I’m a sucker for tradition; I love a happy ending and the good guy always prevails in my stories so in the final part of this blog trilogy we meet our prince charming who, for the purposes of cohesiveness, will be named Success riding upon a steed called Review.

So, here is a quick recap of the steps that we have gone through so far:

  • The tell tale signs that your website needs a review
  • How to brief a team to carry out the required work

  • How to review the benefits of the changes made

And having dealt with the what, the when and the who, we are now ready to move onto the why and measure the success of the review a.k.a reviewing the review.  But in order to get this ball rolling in the right direction we need to go back to the start because before you can measure, you have to know what you are measuring against so remind yourself of what your objectives and goals were in the first place?

Was your goal to increase traffic and as a result, sales?

If so you will initially be looking to measure the difference between site visits before and after the review and changes were made.  To do this you need to compare the traffic statistics both pre and post review to see the difference the changes have made, for instance, if visitors to your site were 200 a day pre changes, and are now 300 post changes then congratulations, you can deduce that your changes are working.  Now you should look at page visits and the duration the visitors spend on each one, especially the pages you changed, and importantly, how many more are now clicking ‘buy now’ since the improvements were made.

A bit of advice though, don’t be scared if the trend seems to be the reverse of what you expected. Sometimes sites need time to bed in, especially if there have been significant changes to content, structure and SEO. Continuously review and monitor your site’s statistics using Google Analytics or outsource the task for analysis.

Was your goal to rank better for keywords, or SEO, in Google?

If this is the case then you will need to monitor two main things:

1) traffic to your site coming through search engines and the keywords they are coming in from

2) the positioning of your keywords on Google

There are lots of free keyword ranking checkers out there to you help monitor these points and it will take a little time to gather and collate the most reliable information so aim to monitor this continuously over 6 months at least.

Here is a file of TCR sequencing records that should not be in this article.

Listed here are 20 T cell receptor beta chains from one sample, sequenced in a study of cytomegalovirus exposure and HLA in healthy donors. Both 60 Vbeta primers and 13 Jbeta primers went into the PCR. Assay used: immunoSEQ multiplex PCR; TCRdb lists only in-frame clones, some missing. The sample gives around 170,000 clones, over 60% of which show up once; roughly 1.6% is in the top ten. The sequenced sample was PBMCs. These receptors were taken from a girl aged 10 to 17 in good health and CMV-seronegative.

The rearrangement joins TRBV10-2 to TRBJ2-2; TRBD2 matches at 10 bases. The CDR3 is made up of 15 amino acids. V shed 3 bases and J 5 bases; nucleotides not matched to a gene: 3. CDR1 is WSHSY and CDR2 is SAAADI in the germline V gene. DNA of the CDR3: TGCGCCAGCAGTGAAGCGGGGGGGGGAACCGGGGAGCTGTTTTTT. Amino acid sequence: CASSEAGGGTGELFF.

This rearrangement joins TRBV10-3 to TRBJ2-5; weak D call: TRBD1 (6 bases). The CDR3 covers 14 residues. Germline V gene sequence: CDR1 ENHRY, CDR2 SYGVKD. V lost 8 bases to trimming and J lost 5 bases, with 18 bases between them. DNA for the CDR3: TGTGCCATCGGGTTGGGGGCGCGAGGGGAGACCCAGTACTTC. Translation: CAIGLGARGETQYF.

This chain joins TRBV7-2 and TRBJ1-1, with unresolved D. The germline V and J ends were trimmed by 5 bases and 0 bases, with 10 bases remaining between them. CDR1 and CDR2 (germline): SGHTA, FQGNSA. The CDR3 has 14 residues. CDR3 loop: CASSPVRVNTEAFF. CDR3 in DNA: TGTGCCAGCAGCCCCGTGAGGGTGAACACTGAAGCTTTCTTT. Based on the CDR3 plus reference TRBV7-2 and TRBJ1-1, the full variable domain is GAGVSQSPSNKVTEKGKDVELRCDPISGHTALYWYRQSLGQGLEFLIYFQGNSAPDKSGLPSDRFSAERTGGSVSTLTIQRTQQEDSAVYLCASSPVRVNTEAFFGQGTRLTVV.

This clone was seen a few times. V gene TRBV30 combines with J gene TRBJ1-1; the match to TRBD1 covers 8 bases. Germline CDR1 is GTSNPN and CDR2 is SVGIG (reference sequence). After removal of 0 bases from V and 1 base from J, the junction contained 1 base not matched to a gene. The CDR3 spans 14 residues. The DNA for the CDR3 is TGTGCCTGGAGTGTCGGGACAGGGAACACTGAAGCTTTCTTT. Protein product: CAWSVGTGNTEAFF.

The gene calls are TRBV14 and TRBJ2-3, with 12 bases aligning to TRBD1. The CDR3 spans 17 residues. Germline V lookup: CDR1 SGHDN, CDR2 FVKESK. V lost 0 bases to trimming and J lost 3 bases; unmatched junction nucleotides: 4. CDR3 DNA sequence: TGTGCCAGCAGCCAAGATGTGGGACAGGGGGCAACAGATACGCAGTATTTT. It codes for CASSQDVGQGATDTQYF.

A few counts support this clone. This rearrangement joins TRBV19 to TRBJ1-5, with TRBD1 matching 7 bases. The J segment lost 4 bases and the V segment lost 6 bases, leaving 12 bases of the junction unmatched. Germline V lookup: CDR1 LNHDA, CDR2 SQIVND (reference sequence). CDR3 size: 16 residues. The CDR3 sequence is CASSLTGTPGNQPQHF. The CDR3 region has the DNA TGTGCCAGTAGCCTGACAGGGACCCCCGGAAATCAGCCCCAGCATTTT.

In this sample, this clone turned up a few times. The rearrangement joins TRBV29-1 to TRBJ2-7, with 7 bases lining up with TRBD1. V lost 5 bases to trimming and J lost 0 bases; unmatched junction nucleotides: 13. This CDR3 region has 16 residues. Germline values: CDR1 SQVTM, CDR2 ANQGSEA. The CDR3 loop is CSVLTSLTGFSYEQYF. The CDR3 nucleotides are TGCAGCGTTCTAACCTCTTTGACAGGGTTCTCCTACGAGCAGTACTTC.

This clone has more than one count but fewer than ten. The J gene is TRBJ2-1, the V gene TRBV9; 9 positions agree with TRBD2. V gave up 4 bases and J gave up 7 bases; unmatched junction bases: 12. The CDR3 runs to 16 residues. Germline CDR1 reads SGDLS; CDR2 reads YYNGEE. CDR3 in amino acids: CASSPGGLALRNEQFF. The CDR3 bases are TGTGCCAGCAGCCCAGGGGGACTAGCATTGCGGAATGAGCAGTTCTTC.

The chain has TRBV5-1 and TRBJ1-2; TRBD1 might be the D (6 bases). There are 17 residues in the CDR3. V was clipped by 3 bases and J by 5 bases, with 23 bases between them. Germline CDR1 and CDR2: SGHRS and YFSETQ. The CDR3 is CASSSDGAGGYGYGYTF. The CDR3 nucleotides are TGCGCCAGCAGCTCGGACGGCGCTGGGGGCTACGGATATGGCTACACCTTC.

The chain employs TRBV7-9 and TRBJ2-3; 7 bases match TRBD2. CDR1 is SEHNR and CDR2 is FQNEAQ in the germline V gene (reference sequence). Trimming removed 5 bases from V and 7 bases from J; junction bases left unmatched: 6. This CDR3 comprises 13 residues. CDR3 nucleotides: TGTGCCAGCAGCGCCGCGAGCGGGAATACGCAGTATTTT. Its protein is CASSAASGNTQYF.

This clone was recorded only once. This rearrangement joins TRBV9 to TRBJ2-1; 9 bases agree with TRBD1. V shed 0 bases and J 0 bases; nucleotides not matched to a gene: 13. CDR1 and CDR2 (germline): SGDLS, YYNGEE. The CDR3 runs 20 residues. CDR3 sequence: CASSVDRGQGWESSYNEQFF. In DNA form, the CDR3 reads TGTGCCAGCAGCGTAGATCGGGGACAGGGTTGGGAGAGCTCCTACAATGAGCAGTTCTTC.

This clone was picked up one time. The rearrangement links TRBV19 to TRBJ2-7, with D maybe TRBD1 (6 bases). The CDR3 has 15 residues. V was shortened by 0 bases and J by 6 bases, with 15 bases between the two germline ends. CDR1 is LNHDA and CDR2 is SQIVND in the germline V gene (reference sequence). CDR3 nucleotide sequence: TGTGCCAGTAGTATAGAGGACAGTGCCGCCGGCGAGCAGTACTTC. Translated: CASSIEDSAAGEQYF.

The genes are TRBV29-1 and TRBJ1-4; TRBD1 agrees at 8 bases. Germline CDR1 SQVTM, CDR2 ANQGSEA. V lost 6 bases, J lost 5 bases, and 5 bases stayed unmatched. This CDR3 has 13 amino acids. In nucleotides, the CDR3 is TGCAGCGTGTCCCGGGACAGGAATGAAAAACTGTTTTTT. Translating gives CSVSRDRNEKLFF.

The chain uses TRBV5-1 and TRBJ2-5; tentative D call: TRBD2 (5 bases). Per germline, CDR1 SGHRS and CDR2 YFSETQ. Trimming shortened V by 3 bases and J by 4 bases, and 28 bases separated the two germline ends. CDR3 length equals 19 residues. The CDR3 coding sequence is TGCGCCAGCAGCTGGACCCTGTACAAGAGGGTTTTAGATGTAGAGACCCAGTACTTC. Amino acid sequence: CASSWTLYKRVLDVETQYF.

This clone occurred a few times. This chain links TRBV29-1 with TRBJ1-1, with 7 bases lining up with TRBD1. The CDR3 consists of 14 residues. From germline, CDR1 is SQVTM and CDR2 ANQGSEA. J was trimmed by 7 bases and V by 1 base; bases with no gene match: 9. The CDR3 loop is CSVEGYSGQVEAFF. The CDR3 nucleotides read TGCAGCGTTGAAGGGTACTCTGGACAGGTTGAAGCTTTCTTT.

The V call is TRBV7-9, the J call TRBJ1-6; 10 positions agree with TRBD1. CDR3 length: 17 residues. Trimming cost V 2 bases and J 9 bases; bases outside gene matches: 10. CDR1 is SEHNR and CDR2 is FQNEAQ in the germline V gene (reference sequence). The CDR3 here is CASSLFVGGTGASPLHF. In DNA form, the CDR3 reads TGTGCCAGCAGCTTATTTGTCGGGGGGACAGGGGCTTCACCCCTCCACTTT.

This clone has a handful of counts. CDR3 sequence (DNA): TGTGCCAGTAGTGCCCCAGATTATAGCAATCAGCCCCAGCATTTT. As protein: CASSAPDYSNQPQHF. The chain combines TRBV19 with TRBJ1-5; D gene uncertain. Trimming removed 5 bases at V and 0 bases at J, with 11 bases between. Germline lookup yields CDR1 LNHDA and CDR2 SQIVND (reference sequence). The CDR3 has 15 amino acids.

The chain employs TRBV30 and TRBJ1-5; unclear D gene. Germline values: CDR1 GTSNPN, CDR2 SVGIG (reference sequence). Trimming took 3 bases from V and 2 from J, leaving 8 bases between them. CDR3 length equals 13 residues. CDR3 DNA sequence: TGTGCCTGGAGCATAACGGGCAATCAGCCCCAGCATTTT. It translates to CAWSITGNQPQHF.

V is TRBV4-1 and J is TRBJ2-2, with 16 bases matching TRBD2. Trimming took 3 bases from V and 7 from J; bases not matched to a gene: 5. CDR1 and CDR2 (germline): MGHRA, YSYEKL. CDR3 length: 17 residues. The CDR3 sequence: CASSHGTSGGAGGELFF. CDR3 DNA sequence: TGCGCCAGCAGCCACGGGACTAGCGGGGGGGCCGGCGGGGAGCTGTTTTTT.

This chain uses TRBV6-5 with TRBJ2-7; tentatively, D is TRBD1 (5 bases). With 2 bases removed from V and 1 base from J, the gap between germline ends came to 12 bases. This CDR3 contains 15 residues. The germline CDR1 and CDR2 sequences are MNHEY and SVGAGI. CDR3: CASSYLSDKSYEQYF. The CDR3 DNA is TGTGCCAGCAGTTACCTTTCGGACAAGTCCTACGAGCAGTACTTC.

Was your goal to implement a site redesign and improve structure?

If so, you want to monitor KPIs like bounce rate (those that leave your site from the same page they landed on) as if this decreases then your site has grabbed the visitor’s attention better. Secondly you want to monitor the time spent on site and page views which will give an indication of whether people are now enjoying spending time on your site more.  As a rule of thumb, the more page views you receive in less time, the clearer the navigation and therefore a more efficient and effective site.

Was your goal to increase sign ups, enquiries and sales?

You now want to survey your customers and ask their thoughts.  A great way to get feedback is to ask a sample of your customers about what they think of any obvious changes you have made. For example, changes to check out, design and content can all be monitored by asking a focus group of customers before and after redesign.

A site audit is always a good way too. Give a sample of people various tasks to carry out on your site before and after the changes take place and gain feedback on whether these tasks were completed more easily and smoothly before and after.

Remember not all site reviews will end in a final website, sites are constantly evolving things, and unlike a physical store, you can ‘repaint’ things whenever and however you like in order to improve.

Next week I will talk about communications and how to ascertain you are using the right channels and methods to reach your desired audience.

Reviewing changes to your website
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